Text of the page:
By Jason Stewart, VP of Demand Generation, ANNUITAS
Everyone in the B2B marketing space has heard it by now, as it’s the quote that launched a thousand venture money pitch decks…
Marketing automation was simply one of the most visible waves of serious technology investment, following on the heels of CRM, web analytics and email marketing technology. Social media monitoring, business intelligence and others have also established a presence at the table. As a result, the volume of information we are collecting across all of our technologies and systems is staggering.
While we know more about what our prospects are clicking on, downloading, and sharing we are still at a loss as to understanding who they are. Buyer behaviors have changed, contributing to the technology boom but also catching B2Bs off guard as our prospects are also leveraging technology, researching and evaluating our products and services in stealth mode, biding their time before (maybe) inviting us to sell to them.
As the enterprise is scrambling to make sense of a growing landscape of marketing tools, marketing has been traditionally managing their own technology projects -- or at least significant portions of them. But how have they been doing? The Fournaise Group did a recent study evaluating their performance, and it’s clear that the C-Suite has not been impressed as “...CEOs feel marketers...have forgotten that technology is only a support tool that does not create demand per se – only accurate strategies and campaigns pushing the right products, product benefits, content and customer value propositions do.”
A recent ITSMA study also noted that “only 30% of companies responding believe they are receiving value from marketing technology investments.” And what are the top barriers to marketing technology success? According to 58% of respondents, "no strategy or plan,” but rather a management plan “…cobbled together over time."
So should marketing continue to own the stack, or should IT become more involved? There are arguments both ways, as the configuration and management of marketing technologies typically requires marketing expertise and is often a customer-facing function. On the other hand, increased complexity calls for experience in deploying and integrating disparate systems, and a defined strategy for each and every technology deployment is a skill-set that IT has been developing for decades.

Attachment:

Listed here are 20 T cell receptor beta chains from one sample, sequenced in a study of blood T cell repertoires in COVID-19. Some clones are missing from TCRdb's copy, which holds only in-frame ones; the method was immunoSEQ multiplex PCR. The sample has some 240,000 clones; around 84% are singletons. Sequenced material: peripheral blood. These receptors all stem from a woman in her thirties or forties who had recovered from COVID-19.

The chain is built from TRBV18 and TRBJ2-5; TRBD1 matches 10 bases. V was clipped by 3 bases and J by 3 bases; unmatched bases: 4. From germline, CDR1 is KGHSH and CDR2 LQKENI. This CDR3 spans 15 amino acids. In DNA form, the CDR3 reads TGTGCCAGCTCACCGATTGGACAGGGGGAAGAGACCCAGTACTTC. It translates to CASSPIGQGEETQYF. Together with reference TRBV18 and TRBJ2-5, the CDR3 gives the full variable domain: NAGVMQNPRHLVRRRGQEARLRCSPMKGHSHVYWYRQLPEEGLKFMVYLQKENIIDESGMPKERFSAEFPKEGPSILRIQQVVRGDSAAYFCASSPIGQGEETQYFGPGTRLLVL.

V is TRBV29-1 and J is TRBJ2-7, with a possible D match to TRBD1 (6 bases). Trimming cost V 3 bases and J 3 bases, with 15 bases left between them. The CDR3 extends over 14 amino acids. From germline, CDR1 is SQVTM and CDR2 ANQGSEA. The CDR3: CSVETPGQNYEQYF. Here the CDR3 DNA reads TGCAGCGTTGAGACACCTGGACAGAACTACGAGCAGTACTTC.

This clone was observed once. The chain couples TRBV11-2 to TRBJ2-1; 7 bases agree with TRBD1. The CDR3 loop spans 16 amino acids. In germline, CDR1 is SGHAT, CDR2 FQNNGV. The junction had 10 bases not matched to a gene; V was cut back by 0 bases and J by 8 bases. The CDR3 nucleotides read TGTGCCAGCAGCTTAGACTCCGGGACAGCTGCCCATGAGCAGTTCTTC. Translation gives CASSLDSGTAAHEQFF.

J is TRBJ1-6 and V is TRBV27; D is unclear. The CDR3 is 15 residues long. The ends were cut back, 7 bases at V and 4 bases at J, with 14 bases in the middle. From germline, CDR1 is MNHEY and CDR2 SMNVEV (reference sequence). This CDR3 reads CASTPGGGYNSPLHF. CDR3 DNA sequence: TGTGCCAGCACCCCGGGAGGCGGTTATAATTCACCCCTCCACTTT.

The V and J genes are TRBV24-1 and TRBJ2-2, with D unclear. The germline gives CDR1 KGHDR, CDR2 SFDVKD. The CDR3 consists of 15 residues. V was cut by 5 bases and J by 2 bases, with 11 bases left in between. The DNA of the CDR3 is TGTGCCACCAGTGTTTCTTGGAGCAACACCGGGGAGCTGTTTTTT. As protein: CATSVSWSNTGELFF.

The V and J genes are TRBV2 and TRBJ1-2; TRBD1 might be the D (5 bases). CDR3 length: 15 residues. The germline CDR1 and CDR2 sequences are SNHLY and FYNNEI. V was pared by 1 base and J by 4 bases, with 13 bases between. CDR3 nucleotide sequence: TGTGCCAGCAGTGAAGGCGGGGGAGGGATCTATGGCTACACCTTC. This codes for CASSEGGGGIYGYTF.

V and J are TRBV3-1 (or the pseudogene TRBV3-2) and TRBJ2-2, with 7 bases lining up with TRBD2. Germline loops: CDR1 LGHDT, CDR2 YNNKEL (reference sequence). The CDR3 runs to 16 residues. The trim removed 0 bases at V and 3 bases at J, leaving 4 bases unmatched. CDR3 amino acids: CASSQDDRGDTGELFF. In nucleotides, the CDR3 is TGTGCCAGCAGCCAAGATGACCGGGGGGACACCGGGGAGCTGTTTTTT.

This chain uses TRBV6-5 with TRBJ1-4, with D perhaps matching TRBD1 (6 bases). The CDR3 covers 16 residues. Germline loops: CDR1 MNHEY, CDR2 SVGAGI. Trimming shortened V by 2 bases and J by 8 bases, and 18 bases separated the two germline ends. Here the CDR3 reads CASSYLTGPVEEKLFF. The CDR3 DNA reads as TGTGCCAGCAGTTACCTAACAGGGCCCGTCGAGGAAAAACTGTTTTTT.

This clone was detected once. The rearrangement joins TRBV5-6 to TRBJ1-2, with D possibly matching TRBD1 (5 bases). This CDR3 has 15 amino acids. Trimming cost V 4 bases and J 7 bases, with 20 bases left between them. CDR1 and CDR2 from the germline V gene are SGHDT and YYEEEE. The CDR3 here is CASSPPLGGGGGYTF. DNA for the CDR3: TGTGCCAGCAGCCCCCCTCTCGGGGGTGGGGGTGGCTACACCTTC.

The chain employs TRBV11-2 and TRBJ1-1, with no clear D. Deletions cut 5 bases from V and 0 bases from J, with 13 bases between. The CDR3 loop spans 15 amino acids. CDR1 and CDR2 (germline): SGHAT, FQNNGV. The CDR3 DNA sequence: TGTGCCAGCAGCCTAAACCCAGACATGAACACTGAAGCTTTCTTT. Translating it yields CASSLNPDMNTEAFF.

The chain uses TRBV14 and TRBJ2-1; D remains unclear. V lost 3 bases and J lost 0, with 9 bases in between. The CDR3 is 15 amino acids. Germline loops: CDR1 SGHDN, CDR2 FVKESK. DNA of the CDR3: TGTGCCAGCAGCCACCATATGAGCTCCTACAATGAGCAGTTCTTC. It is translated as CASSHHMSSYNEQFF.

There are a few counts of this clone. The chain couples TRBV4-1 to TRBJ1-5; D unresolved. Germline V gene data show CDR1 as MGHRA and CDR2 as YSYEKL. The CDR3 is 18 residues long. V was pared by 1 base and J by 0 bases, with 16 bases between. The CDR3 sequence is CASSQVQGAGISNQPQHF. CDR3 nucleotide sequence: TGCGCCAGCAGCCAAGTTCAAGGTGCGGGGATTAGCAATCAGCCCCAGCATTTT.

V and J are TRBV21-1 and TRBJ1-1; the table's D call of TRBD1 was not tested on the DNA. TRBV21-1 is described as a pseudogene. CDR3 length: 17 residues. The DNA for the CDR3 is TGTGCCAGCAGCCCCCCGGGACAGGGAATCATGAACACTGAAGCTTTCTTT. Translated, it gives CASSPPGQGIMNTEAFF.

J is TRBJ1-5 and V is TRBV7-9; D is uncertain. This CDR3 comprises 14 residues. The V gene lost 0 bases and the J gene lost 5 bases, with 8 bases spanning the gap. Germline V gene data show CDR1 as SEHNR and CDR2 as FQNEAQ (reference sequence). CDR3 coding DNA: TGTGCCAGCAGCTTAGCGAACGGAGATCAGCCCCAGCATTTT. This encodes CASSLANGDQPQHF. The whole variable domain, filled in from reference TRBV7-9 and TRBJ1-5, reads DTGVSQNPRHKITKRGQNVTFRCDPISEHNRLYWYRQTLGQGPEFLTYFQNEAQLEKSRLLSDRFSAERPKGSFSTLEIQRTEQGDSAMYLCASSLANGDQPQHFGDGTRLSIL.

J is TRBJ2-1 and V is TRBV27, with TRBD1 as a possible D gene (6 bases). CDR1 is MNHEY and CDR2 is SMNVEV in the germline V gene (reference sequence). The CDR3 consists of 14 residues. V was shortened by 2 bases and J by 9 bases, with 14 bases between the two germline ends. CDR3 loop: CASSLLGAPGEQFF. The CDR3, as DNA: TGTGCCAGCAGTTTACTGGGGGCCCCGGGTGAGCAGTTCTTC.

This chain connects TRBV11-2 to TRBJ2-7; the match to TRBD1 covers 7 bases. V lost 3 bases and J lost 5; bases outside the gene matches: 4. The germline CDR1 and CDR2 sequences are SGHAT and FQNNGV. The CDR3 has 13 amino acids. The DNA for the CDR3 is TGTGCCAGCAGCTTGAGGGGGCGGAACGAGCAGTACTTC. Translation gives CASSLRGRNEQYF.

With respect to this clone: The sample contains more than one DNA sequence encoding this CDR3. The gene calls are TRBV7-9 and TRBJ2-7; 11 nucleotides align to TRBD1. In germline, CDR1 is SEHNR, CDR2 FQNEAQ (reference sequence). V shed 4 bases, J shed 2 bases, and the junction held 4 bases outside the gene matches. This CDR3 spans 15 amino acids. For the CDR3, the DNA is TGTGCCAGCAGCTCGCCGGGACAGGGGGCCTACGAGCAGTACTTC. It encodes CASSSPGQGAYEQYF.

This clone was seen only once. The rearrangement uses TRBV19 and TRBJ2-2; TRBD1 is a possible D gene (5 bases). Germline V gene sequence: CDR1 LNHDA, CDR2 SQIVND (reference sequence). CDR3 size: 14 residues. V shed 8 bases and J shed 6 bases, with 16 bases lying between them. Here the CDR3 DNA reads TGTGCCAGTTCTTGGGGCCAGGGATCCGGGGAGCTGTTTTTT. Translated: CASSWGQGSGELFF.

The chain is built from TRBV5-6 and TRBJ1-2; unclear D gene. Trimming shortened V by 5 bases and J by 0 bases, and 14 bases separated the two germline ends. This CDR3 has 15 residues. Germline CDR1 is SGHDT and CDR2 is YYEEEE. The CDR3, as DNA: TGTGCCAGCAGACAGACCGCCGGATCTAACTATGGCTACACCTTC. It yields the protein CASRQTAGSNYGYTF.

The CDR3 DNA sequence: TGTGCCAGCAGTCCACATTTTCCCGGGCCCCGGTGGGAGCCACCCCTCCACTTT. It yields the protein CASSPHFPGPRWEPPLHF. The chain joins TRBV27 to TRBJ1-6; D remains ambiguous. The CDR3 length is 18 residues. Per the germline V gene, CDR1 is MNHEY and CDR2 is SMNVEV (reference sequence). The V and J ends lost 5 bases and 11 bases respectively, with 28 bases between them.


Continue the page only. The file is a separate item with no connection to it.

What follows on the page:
So what’s the answer? A new marketing technologist role with a blend of marketing and IT expertise?The reality is that the change management skills, strategy development, marketing experience, and software development or IT analyst experience required for this new Marketing Technologist role is nearly impossible to find in any one individual.
Clearly a more strategic approach is required.
The CMO needs to do better, and needs to become your Chief Marketing Technologist as well as CMO. They need to spend more time building and owning the strategy for the usage of these technology tools before deployment, understanding the depth and breadth of these offerings and how they work together, and giving more credence to the expertise of the technical team when it comes to the more tactical concerns associated with the technology suite across all departments.
Just because the CMO is soon to be spending more on technology does not mean that the CIO is irrelevant to the mission of a marketing department.
Personal development, training and experience are required — but there is a strategic level of expertise here across the C-Suite that the CMO needs to own, and one of the most important signs of leadership is knowing when to ask for help and when to delegate authority.
The CMO needs to own the strategy, and understand (but delegate) the tactical.
Jason Stewart leads Demand Generation and content strategy efforts at ANNUITAS, and has more than 15 years experience in B2B marketing at both private and public companies. Prior to ANNUITAS, Stewart was Director of Marketing for Demandbase, where he was named one of marketing automation’s key influencers in Marketo’s Definitive Guide to Marketing Automation and was one of the inaugural nominees for the Content Marketing Institute Awards. He has also won Demand Gen Report’s Social Impact “Killer Content” award in 2013 and a gold medal for content in the 2014 MarCom Awards. Stewart graduated with a degree in English from Rutgers University. He can be reached at @jstewart_1